Chinese scientists have contributed to the global effort that captured the world's first image of Sagittarius A, the supermassive black hole at the center of the Milky Way galaxy, according to the Shanghai Astronomical Observatory of the Chinese Academy of Sciences, one of the participants in the project.
Experts believe the image of Sagittarius A will help people better understand the extreme celestial objects called black holes and the evolution of our galaxy.
The Event Horizon Telescope, a global network of synchronized radio observatories that produced the first image of a black hole in 2019, held a news conference on Thursday to present the mug shot of the behemoth lurking behind the clouds of dust and gas that surround the center of our home galaxy.
While it is impossible to see the black hole itself, because its enormous gravitational pull traps light, scientists did manage to capture the swirling mass of superheated interstellar material, the orange ring-shaped silhouette surrounding it.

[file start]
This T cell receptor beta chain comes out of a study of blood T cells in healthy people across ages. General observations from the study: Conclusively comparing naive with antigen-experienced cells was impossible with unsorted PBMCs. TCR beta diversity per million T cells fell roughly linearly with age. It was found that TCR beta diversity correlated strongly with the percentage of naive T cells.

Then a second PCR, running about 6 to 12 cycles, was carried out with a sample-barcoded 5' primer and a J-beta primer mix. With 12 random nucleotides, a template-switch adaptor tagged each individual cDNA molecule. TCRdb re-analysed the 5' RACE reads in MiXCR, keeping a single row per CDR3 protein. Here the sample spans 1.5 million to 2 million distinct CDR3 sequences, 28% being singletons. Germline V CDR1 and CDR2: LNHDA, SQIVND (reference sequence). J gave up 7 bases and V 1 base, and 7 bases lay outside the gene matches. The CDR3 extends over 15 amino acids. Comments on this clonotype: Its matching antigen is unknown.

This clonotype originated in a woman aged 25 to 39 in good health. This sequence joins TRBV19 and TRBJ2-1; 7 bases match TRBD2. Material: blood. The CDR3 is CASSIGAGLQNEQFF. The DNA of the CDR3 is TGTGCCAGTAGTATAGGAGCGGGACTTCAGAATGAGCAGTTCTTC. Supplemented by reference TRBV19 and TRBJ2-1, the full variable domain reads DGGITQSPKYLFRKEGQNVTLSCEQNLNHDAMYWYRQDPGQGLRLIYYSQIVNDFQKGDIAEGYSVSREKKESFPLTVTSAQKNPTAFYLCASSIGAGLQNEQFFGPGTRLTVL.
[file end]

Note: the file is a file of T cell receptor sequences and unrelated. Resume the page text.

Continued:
The image is the culmination of five years' worth of work done by more than 300 researchers from 80 institutions around the globe.
Shen Zhiqiang, director of the Shanghai observatory and the Event Horizon Telescope's coordinator in China, said scientists may eventually be able to produce a "short film" of Sagittarius A as more highly sensitive telescopes join the global endeavor.
Sagittarius A is located about 27,000 light years away from our solar system. It has an estimated mass of more than 4 million times that of the sun. It's about 24 million kilometers in diameter.
The black hole is now mostly dormant and only occasionally absorbs nearby gas or dust, but it holds many mysteries that have puzzled scientists for decades, such as its birth and growth.
Black holes typically form when the nuclear fusion of a very massive star fizzles out and it collapses upon itself into a super dense celestial object.
However, the mechanism that forms supermassive black holes like Sagittarius A is unclear because no star is large enough to directly collapse into a black hole of this size, let alone much bigger black holes like the Messier 87, the subject of the first black hole image.
Proposed explanations include that smaller black holes grow larger by swallowing nearby interstellar gas and dust or stars, or by merging with other black holes. (China Daily)
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